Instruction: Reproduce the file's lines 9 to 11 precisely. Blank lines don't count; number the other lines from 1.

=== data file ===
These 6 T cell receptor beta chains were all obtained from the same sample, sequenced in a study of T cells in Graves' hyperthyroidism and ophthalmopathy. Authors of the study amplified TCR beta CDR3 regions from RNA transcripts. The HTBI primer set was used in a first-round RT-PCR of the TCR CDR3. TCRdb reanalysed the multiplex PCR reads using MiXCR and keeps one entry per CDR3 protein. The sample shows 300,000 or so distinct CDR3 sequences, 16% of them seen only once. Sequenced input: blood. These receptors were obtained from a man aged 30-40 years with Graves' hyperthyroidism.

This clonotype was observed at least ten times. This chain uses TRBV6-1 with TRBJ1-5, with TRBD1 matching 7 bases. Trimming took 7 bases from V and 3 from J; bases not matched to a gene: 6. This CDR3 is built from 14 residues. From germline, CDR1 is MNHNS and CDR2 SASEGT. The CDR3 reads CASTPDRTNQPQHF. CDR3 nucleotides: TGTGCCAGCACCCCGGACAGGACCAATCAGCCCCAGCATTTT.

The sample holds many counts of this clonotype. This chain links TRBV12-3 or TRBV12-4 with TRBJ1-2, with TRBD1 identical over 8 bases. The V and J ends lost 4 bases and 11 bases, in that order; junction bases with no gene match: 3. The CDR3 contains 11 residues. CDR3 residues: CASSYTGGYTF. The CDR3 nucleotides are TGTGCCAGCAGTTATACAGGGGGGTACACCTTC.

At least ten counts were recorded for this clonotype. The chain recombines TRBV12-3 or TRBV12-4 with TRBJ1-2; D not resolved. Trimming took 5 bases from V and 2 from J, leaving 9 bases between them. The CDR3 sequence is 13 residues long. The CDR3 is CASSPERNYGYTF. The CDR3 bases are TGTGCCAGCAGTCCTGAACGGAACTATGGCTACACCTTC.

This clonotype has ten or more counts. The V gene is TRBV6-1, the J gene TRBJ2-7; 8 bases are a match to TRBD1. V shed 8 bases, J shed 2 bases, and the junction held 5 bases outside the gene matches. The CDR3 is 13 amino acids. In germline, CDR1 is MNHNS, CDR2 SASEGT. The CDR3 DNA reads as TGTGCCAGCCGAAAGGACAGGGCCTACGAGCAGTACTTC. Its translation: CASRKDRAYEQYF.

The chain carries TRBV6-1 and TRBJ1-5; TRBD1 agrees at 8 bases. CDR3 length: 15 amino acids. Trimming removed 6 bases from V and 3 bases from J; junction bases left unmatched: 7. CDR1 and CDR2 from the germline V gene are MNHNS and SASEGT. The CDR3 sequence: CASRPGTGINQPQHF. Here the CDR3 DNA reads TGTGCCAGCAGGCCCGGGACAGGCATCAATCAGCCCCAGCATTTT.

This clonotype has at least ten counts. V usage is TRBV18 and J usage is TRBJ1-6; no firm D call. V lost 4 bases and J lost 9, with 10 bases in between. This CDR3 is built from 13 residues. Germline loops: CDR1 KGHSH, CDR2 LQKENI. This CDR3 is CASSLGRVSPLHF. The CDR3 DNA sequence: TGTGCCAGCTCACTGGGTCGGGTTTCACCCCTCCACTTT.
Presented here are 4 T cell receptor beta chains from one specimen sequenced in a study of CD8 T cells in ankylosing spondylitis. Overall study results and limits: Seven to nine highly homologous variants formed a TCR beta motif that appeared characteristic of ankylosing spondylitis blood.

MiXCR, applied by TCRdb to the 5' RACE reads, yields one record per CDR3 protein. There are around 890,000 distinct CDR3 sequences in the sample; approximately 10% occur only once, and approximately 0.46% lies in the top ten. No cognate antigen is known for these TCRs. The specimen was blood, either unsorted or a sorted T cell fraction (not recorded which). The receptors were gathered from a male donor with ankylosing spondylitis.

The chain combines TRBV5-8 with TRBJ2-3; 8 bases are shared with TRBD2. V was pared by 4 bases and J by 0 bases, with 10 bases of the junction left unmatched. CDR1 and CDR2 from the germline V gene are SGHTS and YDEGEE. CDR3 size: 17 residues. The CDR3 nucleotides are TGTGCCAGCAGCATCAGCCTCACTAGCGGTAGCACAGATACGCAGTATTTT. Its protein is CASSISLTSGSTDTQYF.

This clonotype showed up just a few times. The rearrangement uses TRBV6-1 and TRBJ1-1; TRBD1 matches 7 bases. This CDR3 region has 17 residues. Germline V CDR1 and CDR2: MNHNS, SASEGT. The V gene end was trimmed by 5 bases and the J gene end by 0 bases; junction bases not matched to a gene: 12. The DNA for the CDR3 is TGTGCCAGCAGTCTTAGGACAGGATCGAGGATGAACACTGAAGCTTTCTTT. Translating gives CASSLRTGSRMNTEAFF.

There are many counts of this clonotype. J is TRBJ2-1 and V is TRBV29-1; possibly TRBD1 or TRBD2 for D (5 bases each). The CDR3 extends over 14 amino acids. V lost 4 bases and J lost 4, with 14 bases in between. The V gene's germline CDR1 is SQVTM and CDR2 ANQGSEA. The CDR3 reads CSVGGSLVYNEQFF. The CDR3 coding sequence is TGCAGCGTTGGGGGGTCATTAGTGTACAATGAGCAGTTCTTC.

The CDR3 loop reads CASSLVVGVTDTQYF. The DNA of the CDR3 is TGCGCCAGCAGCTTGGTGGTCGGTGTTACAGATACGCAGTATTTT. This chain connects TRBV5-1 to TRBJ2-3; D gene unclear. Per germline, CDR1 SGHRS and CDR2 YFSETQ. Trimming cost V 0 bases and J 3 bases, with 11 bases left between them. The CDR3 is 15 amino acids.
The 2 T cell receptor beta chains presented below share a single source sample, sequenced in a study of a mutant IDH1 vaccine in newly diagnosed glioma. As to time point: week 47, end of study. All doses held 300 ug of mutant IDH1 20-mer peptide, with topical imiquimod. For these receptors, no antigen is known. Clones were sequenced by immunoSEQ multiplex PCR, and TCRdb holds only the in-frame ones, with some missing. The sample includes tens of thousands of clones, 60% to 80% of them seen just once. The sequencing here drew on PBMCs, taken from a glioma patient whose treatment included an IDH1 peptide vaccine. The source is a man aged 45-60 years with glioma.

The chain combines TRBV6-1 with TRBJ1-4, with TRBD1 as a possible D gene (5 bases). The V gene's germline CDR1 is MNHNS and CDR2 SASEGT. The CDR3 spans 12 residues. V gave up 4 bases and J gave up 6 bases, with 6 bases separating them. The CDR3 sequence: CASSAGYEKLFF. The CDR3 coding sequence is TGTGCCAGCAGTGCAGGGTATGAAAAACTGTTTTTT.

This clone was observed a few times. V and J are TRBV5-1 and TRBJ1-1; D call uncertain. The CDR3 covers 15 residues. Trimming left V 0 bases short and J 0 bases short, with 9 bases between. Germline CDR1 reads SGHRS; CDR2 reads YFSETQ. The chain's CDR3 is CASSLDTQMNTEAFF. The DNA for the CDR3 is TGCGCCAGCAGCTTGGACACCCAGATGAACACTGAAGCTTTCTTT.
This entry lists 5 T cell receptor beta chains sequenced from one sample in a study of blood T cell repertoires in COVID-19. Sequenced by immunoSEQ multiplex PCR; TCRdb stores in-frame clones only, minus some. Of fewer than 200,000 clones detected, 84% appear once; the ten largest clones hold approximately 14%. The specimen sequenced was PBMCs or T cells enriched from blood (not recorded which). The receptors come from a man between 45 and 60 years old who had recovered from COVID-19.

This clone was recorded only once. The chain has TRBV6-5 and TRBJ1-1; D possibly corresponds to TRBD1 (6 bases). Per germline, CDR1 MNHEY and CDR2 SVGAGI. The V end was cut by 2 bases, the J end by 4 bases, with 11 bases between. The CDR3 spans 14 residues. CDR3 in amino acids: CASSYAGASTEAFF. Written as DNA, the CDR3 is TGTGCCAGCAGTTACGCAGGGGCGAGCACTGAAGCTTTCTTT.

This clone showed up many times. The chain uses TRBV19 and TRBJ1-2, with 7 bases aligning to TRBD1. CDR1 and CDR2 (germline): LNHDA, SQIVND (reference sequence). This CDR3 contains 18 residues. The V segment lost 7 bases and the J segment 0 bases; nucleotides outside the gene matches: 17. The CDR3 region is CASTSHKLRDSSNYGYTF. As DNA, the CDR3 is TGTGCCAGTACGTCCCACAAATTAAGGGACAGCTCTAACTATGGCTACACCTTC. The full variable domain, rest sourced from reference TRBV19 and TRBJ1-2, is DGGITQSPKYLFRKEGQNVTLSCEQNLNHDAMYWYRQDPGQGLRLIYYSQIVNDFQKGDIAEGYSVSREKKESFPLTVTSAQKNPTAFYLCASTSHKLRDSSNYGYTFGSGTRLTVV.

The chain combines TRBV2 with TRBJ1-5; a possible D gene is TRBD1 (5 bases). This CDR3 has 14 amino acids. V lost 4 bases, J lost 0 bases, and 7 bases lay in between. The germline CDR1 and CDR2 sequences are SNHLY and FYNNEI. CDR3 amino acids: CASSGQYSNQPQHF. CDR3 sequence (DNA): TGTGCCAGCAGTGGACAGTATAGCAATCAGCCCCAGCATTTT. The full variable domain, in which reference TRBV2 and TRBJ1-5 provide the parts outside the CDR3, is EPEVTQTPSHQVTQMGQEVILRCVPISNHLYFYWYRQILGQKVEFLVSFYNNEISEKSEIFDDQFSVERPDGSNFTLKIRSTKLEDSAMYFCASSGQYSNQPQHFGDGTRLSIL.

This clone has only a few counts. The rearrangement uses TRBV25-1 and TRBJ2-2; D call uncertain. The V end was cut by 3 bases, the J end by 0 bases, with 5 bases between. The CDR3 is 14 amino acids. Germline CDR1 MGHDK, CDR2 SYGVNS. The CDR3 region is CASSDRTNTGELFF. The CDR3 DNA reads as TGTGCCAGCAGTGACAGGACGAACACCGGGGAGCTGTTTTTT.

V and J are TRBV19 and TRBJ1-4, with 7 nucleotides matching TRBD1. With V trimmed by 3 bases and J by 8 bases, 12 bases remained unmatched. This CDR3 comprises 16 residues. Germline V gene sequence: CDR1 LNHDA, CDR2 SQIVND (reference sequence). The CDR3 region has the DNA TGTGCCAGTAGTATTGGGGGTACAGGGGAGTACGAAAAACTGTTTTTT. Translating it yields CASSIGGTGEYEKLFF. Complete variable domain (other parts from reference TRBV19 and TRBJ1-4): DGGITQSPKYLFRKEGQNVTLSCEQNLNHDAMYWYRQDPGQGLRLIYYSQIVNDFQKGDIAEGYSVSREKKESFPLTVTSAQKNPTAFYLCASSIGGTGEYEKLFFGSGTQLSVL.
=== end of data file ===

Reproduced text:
MiXCR, applied by TCRdb to the 5' RACE reads, yields one record per CDR3 protein. There are around 890,000 distinct CDR3 sequences in the sample; approximately 10% occur only once, and approximately 0.46% lies in the top ten. No cognate antigen is known for these TCRs. The specimen was blood, either unsorted or a sorted T cell fraction (not recorded which). The receptors were gathered from a male donor with ankylosing spondylitis.

The chain combines TRBV5-8 with TRBJ2-3; 8 bases are shared with TRBD2. V was pared by 4 bases and J by 0 bases, with 10 bases of the junction left unmatched. CDR1 and CDR2 from the germline V gene are SGHTS and YDEGEE. CDR3 size: 17 residues. The CDR3 nucleotides are TGTGCCAGCAGCATCAGCCTCACTAGCGGTAGCACAGATACGCAGTATTTT. Its protein is CASSISLTSGSTDTQYF.

This clonotype showed up just a few times. The rearrangement uses TRBV6-1 and TRBJ1-1; TRBD1 matches 7 bases. This CDR3 region has 17 residues. Germline V CDR1 and CDR2: MNHNS, SASEGT. The V gene end was trimmed by 5 bases and the J gene end by 0 bases; junction bases not matched to a gene: 12. The DNA for the CDR3 is TGTGCCAGCAGTCTTAGGACAGGATCGAGGATGAACACTGAAGCTTTCTTT. Translating gives CASSLRTGSRMNTEAFF.